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Ohio State University Extension

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Recent Updates

  1. Tips for Calibrating Grain Yield Monitors—Maximizing Value of Your Yield Data

    Mar 12, 2024

    Calibrating grain yield monitors at harvest can be confusing and time consuming for a combine operator. However, improperly calibrated yield monitors can generate erroneous data that becomes useless or difficult to interpret. Taking the time to calibrate a yield monitor properly pays off when it comes to using yield map data for post-harvest analyses or supporting crop management decisions based on your yield data. Most importantly, quality yield data is required when using yield maps to quantify field results and address questions around profitability.
  2. Forest Management

    Mar 12, 2024

    What is forest management? If you were to ask a forester to define forest management, he/she would probably tell you something like: "Forest management is the application of appropriate technical forestry principles, practices and business techniques (e.g., accounting, cost/benefit analysis, etc.) to the management of a forest to achieve the owner's objectives." Stated more simply, forest management is providing a forest the proper care so that it remains healthy and vigorous and provides the products and the amenities the landowner desires.
  3. Financial Maturity: A Guide to Increasing Financial Returns From Your Woodland

    Mar 12, 2024

    When a forest is harvested using either the individual tree or group selection method1, trees to be cut or retained are commonly selected based on a number of factors including species, quality, diameter, distance from other trees, health and vigor, non-timber value (e.g., wildlife, aesthetics, etc.), risk of loss or damage (during harvest or during the time interval before the next harvest), and maturity. Maturity may refer to either biological or financial maturity, depending on the landowner's objectives.
  4. Crop Tree Management: A Tool to Help You Achieve Your Woodland Goals

    Mar 11, 2024

    Ohio woodland owners have many different reasons for owning and managing their woodlands. Some desire woodlands that provide habitat for a variety of wildlife. Others want a woodland that supports particular types of recreation such as hiking, hunting, and bird watching. Still others want to harvest timber and non-timber products from their woods for home and farm use or to provide periodic income. Most aspire to maintain or improve the health, vigor, and attractiveness of their forest.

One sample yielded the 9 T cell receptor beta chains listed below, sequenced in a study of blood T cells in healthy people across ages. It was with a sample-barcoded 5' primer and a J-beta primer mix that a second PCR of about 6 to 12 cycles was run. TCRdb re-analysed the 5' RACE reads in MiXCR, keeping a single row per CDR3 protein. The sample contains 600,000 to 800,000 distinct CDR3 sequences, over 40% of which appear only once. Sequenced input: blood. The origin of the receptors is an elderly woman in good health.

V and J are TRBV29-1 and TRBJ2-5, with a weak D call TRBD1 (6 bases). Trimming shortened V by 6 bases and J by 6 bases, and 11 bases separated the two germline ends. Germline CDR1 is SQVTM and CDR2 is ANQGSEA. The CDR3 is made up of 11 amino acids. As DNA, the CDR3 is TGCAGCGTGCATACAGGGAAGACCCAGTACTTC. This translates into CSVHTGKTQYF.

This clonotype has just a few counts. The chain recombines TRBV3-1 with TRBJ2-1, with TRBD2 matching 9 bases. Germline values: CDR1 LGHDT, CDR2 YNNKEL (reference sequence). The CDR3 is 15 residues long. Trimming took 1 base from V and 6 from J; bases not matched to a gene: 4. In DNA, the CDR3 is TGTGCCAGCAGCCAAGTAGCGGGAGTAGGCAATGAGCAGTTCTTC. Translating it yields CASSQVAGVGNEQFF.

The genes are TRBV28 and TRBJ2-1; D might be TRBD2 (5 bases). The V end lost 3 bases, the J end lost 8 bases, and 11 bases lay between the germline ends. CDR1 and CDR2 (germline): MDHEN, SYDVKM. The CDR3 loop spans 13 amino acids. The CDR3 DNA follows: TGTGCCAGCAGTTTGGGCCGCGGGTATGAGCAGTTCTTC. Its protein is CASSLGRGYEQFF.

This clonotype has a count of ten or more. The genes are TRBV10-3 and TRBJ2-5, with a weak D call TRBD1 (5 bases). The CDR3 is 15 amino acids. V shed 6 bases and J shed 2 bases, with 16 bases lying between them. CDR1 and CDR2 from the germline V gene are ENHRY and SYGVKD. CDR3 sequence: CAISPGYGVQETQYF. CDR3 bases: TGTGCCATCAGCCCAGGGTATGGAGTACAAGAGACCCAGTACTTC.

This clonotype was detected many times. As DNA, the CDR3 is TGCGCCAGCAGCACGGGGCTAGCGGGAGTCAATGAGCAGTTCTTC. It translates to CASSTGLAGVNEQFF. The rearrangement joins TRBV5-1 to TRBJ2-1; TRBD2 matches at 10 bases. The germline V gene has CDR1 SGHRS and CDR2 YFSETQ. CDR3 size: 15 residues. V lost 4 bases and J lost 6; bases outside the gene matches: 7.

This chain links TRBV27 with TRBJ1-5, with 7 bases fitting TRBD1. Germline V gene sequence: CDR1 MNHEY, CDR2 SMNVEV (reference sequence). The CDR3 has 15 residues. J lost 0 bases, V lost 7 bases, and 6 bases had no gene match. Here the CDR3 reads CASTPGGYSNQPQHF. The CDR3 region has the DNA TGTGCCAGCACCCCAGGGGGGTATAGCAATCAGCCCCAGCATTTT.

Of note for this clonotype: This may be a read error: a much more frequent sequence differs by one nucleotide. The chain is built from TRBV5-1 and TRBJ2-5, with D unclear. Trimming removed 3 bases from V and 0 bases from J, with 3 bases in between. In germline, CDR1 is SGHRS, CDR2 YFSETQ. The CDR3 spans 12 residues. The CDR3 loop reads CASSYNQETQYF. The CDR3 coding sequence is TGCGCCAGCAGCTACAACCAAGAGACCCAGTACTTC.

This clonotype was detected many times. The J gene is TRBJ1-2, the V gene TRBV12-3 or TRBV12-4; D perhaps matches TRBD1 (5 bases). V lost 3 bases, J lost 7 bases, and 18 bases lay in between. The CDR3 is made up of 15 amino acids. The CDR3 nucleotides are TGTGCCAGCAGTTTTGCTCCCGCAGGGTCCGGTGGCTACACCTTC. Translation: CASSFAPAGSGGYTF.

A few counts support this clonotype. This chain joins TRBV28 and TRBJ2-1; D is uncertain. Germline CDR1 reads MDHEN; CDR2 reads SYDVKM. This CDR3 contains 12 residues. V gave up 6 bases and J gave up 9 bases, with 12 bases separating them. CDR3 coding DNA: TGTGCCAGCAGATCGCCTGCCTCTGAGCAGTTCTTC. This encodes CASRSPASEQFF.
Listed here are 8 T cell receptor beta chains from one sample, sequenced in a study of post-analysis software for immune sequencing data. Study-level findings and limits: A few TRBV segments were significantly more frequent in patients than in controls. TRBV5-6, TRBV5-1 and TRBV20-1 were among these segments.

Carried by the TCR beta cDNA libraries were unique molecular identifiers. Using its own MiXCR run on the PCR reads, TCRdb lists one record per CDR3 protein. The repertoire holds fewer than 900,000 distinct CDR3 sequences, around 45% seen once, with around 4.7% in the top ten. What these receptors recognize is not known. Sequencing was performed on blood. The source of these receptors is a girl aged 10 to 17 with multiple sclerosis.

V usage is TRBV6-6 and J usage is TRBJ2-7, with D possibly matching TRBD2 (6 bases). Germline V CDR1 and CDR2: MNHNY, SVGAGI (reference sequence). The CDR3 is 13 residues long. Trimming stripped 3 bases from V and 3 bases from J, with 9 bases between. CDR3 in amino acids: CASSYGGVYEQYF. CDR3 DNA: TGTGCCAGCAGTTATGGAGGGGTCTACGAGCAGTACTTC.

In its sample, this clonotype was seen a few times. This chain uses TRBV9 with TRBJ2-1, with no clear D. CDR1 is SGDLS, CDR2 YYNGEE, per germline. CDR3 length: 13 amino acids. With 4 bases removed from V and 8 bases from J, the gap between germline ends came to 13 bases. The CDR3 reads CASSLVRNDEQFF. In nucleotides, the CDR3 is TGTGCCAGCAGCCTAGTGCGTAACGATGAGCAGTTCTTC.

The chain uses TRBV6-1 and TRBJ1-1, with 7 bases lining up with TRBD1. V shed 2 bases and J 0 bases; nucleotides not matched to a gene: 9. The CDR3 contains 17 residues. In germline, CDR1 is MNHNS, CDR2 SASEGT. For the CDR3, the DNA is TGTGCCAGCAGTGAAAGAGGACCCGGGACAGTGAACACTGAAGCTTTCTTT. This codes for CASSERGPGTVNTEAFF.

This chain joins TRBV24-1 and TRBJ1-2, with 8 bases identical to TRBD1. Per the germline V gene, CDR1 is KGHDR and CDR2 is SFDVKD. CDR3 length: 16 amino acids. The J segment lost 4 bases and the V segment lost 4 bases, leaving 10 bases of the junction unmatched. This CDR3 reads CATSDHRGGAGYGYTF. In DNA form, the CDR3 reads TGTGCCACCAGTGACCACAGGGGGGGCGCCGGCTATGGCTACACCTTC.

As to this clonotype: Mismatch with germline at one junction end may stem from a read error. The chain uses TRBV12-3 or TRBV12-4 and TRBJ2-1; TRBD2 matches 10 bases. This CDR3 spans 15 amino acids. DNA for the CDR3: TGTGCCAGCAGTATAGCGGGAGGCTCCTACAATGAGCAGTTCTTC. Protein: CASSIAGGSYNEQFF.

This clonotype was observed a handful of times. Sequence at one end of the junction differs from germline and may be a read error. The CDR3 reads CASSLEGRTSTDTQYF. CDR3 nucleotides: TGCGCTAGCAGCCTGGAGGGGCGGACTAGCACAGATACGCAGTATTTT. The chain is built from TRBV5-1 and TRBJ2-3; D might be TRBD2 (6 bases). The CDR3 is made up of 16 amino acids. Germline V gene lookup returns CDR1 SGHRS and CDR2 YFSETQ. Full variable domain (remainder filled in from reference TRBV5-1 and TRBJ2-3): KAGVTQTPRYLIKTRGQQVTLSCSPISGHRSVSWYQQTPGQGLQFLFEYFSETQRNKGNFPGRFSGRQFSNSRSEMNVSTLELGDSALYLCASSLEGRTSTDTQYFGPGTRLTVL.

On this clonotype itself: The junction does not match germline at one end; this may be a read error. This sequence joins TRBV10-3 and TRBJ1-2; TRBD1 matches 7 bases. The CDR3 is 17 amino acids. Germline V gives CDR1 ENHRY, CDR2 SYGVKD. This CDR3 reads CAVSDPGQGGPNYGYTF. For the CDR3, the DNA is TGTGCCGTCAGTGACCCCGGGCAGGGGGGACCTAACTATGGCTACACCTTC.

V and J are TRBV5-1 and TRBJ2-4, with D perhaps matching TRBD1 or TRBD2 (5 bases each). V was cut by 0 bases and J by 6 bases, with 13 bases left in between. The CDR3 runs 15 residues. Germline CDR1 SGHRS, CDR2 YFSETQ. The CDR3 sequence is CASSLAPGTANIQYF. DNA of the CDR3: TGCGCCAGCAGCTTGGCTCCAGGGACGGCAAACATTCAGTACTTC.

5. Controlling Non-Native Invasive Plants in Ohio Forests: Privet (Ligustrum spp.)

    Mar 11, 2024

    Non-native privets compete aggressively with native plant species, and they degrade wildlife habitat. After privets become well-established, control requires substantial investment of manpower and resources; therefore, early detection and rapid response are the most effective means of keeping this species under control. Early establishment of privets often occurs along roadsides, stream corridors and trails. Subsequently, privets invade adjacent forests and fields.
  6. Controlling Non-Native Invasive Plants in Ohio's Forests: Autumn Olive and Russian Olive

    Mar 11, 2024

    Autumn and Russian olive are non-native, upright, deciduous shrubs that commonly reach heights up to 20 feet tall. Both species are widely distributed in the United States, since planting began in the mid-1800s to provide food and cover for wildlife, ornamental use, road bank stabilization, erosion control, strip mine reclamation, and shelterbelts.
  7. Controlling Non-Native Invasive Plants in Ohio’s Forests: Garlic Mustard (Alliaria petiolata)

    Mar 11, 2024

    Garlic mustard (Aliaria petiolata) is a cool-season biennial herbaceous plant first observed in the United States in the mid 1800s. It was introduced from Europe either accidentally or intentionally as a cooking herb. It is extremely tolerant of shaded conditions and is capable of establishing extensive, dense colonies in woodlands. In such situations, it out-competes and displaces native plants (wildflowers, trees, and shrubs) and the wildlife species that depend on them. 
  8. Timber Sale Contracts

    Mar 11, 2024

    Approximately 84 percent of Ohio's forest land is owned by private, nonindustrial woodland owners. Each year many of these individuals receive significant income from their woodlands by properly marketing timber. In addition, by following management guidelines in selecting those trees to be harvested and those to leave standing, they improve the health and vigor of their forest as well as its quality for other uses.
  9. Measuring Standing Trees

    Mar 11, 2024

    Woodland owners often need to measure the merchantable board-foot content (termed "volume") of certain trees in their woodland. In order to sell timber, for example, an estimate is needed of the quantity to be sold. If trees are to be cut to provide lumber, an estimate of volume is needed to determine what size and how many trees to cut. Using the methods described in this article, a woodland owner can estimate the board-foot volume in one or several trees.
  10. Controlling Non-Native Invasive Plants in Ohio Forests: Ailanthus

    Mar 11, 2024

    Ailanthus (Ailanthus altissima), also known as tree-of-heaven, is a moderate sized (60 to 80 feet in height), deciduous tree first introduced into the United States from Asia in the late 1700s for use as an urban landscape tree and in strip mine reclamation in the Eastern United States. In many ways ailanthus is an ideal invasive—it grows rapidly (sprouts can attain a height of 6 to 12 feet the first year and grow 3 feet or more per year), is a prolific seeder, a persistent stump and root sprouter, and an aggressive competitor that thrives in full sunlight.

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